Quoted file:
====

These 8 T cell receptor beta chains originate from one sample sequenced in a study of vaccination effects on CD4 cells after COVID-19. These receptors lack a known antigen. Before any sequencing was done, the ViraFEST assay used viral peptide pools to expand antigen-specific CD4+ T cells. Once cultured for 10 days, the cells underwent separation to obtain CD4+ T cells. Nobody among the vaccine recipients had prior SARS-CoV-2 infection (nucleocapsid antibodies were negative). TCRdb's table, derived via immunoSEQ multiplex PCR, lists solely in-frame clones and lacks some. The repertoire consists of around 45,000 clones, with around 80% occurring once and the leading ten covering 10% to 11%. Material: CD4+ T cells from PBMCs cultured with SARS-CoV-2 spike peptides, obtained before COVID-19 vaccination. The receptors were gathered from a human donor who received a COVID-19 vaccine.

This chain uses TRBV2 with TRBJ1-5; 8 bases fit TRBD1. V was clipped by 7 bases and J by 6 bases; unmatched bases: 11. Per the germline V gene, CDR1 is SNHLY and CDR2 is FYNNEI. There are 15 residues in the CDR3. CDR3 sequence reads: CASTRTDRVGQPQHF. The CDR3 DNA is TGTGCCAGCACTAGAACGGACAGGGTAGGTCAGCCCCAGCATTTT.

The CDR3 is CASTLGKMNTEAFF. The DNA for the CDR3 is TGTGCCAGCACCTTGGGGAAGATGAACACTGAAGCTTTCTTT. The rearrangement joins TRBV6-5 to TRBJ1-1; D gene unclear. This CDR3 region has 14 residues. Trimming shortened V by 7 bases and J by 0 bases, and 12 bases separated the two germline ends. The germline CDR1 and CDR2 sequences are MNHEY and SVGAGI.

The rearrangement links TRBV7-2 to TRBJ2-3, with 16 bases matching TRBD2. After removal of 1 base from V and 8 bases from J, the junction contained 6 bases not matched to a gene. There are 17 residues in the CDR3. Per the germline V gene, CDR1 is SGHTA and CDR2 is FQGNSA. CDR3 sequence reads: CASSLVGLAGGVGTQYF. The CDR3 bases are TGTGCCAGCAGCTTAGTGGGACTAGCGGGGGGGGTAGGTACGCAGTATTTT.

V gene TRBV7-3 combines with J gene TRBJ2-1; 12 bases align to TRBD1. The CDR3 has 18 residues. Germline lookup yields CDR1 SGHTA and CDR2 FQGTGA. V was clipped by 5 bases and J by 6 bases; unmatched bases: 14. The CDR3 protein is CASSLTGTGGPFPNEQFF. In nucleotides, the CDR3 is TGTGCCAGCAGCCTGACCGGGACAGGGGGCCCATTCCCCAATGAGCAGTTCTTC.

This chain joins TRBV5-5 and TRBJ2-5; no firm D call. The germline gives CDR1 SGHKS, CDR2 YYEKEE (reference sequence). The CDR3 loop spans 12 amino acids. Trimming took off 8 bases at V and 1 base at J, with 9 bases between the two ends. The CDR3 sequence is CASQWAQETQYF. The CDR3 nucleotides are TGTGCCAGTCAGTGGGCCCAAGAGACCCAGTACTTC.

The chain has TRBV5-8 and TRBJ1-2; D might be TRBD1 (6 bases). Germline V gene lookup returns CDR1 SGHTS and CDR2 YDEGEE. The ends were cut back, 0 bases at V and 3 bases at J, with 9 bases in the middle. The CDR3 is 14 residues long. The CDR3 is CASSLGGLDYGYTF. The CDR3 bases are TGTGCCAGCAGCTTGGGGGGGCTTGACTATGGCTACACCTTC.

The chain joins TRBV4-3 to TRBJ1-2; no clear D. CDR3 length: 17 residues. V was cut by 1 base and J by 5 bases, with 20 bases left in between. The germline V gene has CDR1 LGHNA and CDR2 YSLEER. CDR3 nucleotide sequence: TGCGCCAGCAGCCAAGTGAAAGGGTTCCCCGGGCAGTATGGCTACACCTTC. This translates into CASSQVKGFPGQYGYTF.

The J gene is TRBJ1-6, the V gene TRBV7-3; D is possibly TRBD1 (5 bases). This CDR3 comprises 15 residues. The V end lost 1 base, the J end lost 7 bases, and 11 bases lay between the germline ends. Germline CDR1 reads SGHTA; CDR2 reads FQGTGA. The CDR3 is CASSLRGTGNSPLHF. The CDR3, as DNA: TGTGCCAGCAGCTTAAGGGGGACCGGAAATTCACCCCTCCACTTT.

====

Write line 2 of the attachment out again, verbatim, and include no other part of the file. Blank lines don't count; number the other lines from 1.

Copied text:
This chain uses TRBV2 with TRBJ1-5; 8 bases fit TRBD1. V was clipped by 7 bases and J by 6 bases; unmatched bases: 11. Per the germline V gene, CDR1 is SNHLY and CDR2 is FYNNEI. There are 15 residues in the CDR3. CDR3 sequence reads: CASTRTDRVGQPQHF. The CDR3 DNA is TGTGCCAGCACTAGAACGGACAGGGTAGGTCAGCCCCAGCATTTT.